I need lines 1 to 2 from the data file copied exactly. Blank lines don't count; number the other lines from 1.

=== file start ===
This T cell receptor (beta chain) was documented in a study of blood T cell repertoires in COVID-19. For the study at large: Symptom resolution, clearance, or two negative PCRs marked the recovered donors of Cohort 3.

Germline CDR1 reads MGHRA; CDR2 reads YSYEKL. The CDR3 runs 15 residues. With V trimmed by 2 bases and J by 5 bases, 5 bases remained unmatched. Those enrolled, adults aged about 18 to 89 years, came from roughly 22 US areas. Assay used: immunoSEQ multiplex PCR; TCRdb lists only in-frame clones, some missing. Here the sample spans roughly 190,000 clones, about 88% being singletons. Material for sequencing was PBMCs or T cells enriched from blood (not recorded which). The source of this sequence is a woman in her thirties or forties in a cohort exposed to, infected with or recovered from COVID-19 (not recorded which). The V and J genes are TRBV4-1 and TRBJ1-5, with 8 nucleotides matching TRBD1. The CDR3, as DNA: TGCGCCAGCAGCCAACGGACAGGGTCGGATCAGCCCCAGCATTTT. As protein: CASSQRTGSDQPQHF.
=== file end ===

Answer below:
This T cell receptor (beta chain) was documented in a study of blood T cell repertoires in COVID-19. For the study at large: Symptom resolution, clearance, or two negative PCRs marked the recovered donors of Cohort 3.

Germline CDR1 reads MGHRA; CDR2 reads YSYEKL. The CDR3 runs 15 residues. With V trimmed by 2 bases and J by 5 bases, 5 bases remained unmatched. Those enrolled, adults aged about 18 to 89 years, came from roughly 22 US areas. Assay used: immunoSEQ multiplex PCR; TCRdb lists only in-frame clones, some missing. Here the sample spans roughly 190,000 clones, about 88% being singletons. Material for sequencing was PBMCs or T cells enriched from blood (not recorded which). The source of this sequence is a woman in her thirties or forties in a cohort exposed to, infected with or recovered from COVID-19 (not recorded which). The V and J genes are TRBV4-1 and TRBJ1-5, with 8 nucleotides matching TRBD1. The CDR3, as DNA: TGCGCCAGCAGCCAACGGACAGGGTCGGATCAGCCCCAGCATTTT. As protein: CASSQRTGSDQPQHF.